Ward BW.png

Major General Artemas Ward

1727 - 1800

With the signing of the Treaty of Paris in 1763, the Seven Years’ War between England and France came to an end. England claimed supremacy of the seas and France gave up all its territories east of the Mississippi river, ending any military threat to the British colonies. During the war, England had taken on substantial debt and looked to the colonies as a source of revenue. The English Parliament decided to levy an internal tax known as the Stamp Act of 1765 on all paper documents in the colonies. Opposition was widespread – with colonists turning to mob violence. The act inspired the political activity of several men who figured prominently in the struggle for independence. 

Artemas Ward, who had risen to the rank of Colonel during the Seven Year’s War and had been appointed a judge of the Worcester County Court of Common Pleas a year earlier was among those roused. His activity in patriot circles commenced with the Stamp Act.

 

The Governor of Massachusetts, Sir Francis Bernard, who had been appointed in 1760, addressed the violence and the necessity of submission to the provisions of the Stamp Act. He painted in strong sentences the dangers of refusal to abide by them. Colonel Ward's stand against imperial taxation had been quickly recognized, and on the following day he was added to the committee which was preparing an answer to the governor's message. This was Ward's first appointment on a committee of political protest. The reply respectfully acknowledged the authority of the English Parliament, though emphasized its limitations.  It's tone toward Governor Bernard was of sarcasm and dislike. The Stamp Act was repealed four months later in March 1766.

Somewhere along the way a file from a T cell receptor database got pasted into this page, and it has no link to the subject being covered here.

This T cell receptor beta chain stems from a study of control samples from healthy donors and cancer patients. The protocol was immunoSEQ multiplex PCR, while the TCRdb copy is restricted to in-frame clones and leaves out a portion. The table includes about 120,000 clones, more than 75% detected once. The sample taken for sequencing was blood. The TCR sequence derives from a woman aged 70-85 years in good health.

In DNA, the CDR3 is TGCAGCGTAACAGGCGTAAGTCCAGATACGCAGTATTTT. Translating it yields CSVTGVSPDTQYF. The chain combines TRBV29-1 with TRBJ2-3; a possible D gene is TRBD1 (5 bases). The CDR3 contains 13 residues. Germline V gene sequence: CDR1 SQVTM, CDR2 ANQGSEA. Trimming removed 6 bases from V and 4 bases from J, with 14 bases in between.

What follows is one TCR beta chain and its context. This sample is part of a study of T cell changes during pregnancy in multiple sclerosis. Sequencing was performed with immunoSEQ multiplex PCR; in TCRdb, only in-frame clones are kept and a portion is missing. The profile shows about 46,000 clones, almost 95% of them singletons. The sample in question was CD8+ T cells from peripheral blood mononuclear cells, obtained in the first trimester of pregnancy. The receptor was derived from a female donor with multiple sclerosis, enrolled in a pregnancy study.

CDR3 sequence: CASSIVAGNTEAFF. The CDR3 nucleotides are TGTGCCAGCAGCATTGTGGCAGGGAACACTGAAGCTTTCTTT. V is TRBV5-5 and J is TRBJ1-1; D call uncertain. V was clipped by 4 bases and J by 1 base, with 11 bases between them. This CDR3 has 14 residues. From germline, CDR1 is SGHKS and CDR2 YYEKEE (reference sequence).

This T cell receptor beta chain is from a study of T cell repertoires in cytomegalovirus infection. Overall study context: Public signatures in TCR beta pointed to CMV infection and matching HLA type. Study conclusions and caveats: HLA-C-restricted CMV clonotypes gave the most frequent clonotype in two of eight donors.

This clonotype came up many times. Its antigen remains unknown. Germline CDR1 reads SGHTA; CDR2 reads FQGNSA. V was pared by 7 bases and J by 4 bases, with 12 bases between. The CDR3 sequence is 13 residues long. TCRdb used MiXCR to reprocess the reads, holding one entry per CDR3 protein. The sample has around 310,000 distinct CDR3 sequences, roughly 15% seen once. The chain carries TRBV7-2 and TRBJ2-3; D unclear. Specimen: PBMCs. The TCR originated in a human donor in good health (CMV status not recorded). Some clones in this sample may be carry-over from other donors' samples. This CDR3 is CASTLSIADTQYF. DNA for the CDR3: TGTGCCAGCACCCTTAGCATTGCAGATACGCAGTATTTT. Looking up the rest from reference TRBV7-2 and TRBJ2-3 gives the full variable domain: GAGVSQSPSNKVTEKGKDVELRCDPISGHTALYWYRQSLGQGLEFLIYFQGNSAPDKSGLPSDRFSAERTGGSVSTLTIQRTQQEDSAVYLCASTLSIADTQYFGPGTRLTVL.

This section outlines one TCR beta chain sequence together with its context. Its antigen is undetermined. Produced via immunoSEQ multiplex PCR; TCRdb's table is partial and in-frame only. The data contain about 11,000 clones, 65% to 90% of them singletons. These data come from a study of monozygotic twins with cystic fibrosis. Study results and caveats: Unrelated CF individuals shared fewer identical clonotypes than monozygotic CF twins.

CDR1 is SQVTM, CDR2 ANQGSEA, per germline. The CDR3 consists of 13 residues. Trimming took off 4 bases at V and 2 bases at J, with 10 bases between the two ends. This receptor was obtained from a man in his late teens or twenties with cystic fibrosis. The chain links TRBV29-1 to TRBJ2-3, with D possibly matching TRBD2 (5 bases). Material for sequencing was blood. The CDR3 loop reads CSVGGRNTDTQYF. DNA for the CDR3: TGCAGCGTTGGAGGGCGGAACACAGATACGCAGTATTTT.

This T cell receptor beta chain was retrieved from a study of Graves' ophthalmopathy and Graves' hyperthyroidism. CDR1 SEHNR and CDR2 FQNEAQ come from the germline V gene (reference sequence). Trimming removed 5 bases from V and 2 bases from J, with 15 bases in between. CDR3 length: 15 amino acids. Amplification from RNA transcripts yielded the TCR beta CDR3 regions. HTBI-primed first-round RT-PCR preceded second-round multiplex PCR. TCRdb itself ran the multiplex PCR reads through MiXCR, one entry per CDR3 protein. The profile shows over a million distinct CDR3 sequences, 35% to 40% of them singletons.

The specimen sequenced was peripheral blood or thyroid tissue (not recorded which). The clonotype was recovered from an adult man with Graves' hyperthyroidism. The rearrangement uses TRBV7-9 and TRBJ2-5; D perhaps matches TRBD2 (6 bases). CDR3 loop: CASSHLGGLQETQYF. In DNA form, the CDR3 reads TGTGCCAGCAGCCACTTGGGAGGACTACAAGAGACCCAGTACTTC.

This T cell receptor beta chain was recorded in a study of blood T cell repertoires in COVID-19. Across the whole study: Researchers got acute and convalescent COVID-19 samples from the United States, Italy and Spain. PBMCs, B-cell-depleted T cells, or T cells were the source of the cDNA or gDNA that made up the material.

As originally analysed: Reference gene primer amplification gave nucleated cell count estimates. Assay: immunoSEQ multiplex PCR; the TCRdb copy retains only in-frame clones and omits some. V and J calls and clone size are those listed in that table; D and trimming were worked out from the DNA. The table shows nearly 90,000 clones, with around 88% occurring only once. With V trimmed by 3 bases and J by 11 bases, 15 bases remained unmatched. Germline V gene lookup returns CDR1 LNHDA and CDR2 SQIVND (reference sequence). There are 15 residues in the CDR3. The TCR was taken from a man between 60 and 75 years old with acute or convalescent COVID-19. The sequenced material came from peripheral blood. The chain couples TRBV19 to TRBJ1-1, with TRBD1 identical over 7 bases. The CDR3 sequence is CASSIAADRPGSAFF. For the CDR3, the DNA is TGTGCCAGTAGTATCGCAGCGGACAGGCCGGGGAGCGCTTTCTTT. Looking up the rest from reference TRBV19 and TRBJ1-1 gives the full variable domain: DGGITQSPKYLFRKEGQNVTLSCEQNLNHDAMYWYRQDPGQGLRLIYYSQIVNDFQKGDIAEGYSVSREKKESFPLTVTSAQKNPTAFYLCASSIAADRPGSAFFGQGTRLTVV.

In June 1767, the English Parliament passed the Townsend Acts. They levied taxes on importations of glass, red lead, white lead, painters’ colors, paper and tea. Their purpose was to raise revenue in the colonies to pay political salaries, enforce compliance with trade regulations and set the precedent that the English Parliament was within its rights to tax the colonies.